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Delta assignment

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Delta Case - Finance, Financial Calculations Delta Airlines

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Delta assignment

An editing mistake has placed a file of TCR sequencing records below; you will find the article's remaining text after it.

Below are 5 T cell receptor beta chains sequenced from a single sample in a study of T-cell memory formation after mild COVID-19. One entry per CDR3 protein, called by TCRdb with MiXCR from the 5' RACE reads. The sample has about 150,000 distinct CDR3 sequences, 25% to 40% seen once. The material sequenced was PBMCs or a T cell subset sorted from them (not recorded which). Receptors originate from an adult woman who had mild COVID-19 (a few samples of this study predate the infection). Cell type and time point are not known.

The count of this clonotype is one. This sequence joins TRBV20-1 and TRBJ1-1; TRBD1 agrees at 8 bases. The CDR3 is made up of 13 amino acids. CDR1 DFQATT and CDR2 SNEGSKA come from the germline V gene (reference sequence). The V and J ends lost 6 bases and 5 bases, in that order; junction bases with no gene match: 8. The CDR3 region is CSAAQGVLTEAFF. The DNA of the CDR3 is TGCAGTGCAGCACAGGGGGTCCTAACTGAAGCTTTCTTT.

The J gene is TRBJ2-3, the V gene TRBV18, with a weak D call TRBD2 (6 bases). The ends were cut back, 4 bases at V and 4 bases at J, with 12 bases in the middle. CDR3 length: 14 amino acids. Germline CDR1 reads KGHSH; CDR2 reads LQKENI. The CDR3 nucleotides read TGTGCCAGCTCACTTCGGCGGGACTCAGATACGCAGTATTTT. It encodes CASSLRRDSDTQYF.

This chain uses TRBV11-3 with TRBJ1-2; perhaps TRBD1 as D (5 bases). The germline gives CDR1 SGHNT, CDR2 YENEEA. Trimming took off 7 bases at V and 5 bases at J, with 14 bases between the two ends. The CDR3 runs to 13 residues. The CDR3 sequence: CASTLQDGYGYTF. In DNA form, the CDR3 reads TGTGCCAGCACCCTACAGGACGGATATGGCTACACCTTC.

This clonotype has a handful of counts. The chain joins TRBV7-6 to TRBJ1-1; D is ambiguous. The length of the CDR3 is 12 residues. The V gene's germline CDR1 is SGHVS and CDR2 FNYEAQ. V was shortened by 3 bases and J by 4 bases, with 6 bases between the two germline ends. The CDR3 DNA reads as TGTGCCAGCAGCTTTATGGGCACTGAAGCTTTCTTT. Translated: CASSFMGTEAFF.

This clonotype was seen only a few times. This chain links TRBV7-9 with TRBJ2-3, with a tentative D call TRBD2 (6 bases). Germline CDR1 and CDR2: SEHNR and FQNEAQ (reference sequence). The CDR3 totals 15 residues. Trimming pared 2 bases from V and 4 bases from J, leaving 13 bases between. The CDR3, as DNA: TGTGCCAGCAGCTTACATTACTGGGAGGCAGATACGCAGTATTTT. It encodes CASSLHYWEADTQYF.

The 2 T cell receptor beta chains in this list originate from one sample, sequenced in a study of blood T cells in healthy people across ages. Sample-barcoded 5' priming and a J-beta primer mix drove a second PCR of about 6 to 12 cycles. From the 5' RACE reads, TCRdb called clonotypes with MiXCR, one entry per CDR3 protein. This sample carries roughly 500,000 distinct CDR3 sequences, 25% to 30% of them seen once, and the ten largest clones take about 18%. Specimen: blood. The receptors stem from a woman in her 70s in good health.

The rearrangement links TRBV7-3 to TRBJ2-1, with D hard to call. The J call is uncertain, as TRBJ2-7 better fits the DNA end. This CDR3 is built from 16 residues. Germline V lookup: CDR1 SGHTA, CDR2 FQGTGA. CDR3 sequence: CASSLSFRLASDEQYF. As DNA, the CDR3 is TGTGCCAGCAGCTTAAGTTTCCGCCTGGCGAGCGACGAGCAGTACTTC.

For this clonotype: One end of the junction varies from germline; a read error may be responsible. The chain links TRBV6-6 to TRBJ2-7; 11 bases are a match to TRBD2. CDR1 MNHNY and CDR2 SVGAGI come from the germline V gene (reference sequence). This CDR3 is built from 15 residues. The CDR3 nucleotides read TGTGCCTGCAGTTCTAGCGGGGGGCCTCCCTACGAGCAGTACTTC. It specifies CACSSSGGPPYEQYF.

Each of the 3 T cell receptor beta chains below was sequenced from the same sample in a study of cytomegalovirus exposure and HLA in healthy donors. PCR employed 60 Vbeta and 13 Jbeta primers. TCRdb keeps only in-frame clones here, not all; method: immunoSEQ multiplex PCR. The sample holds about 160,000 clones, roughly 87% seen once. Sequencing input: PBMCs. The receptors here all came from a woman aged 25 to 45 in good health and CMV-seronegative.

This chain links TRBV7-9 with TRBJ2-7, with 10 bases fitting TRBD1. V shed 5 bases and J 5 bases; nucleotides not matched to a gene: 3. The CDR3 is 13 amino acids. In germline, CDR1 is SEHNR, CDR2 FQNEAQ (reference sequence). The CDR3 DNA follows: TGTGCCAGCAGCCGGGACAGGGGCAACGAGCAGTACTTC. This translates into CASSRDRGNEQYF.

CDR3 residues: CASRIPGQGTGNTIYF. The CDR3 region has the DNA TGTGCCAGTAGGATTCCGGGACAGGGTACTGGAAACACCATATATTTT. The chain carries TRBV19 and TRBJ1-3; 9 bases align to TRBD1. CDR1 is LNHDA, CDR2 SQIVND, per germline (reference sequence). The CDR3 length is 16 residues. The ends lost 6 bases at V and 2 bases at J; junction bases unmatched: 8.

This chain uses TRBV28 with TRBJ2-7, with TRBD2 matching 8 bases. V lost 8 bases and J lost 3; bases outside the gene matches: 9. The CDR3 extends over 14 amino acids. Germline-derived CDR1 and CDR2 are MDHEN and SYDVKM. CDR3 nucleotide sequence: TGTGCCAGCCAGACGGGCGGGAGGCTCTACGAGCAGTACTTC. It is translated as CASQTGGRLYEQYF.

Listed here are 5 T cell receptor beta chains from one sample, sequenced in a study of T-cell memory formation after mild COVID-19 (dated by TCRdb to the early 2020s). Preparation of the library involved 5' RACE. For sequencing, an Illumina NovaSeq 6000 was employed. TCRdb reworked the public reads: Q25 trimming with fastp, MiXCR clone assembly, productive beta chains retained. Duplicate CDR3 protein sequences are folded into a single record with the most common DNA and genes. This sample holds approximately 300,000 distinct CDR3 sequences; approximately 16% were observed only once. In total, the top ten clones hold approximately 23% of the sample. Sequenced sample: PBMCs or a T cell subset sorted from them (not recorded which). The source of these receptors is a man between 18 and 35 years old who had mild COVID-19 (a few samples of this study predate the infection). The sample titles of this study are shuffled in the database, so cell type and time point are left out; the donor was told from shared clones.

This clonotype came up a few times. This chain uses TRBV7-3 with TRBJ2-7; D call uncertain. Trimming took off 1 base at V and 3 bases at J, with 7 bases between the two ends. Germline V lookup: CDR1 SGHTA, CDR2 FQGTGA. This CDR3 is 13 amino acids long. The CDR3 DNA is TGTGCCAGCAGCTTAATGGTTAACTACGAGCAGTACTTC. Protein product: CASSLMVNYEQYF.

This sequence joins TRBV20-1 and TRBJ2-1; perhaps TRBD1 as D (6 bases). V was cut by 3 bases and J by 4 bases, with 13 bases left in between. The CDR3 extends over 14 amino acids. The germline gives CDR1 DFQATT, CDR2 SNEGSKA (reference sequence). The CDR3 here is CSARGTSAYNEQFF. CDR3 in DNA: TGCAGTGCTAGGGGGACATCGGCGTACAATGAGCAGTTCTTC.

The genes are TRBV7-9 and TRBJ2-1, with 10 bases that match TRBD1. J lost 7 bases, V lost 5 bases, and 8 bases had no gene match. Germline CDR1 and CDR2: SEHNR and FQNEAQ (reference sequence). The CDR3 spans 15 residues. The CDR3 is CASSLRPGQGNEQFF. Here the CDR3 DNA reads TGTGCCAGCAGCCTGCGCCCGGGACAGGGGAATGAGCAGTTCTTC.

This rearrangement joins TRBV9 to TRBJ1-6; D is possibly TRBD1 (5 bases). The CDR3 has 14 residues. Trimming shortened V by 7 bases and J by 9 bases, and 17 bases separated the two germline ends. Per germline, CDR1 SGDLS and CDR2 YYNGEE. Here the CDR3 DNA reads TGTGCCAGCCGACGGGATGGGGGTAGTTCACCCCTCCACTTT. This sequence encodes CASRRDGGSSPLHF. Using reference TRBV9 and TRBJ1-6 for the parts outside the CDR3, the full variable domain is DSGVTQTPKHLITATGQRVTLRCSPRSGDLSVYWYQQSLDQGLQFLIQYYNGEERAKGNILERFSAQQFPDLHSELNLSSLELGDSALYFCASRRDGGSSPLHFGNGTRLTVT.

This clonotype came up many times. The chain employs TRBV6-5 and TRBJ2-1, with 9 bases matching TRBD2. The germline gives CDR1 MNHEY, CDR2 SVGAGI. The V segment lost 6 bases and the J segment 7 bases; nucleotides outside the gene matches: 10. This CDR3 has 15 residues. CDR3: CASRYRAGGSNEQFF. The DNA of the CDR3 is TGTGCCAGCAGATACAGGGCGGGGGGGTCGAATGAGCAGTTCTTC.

1. 1. Q1. Calculate the annual depreciation expense that Delta and Singapore would record for each $100 gross value of aircraft. (a) For Delta, what was its annual depreciation expense (per $100 of gross aircraft value) prior to July 1, 1986; from July 1, 1986 through March 31, 1993; and from April 1, 1993 on? (b) For Singapore, what was its annual depreciation expense (per $100 of gross aircraft value) prior to April 1, 1989; and from April1, 1989 on? Ans. Delta Airlines always followed a Straight Line depreciation policy. So, annual depreciation expense, for $100 value of gross aircraft is given as Depreciation expense = (Cost – Residual Value)/Asset Life (i) Prior to July 1,1986 Residual Value = 10% of Cost Asset Life = 10 years Depreciation Expense = ($100-$10)/10 = $9 (ii) From July 1, 1986 through March 31, 1993 Residual Value = 10% of Cost Asset Life = 15 years Depreciation Expense = ($100-$10)/15 = $6 (iii) From April 1, 1993 onwards Residual Value = 5% of Cost Asset Life = 20 years Depreciation Expense = ($100-$5)/20 = $4.75 (b) Singapore Airlines also followed the Straight Line depreciation method and thus the same formula can be used here also (i) Prior to April 1,1989 Residual Value = 10% of Cost Asset Life = 8 years Depreciation Expense = ($100-$10)/8 = $11.25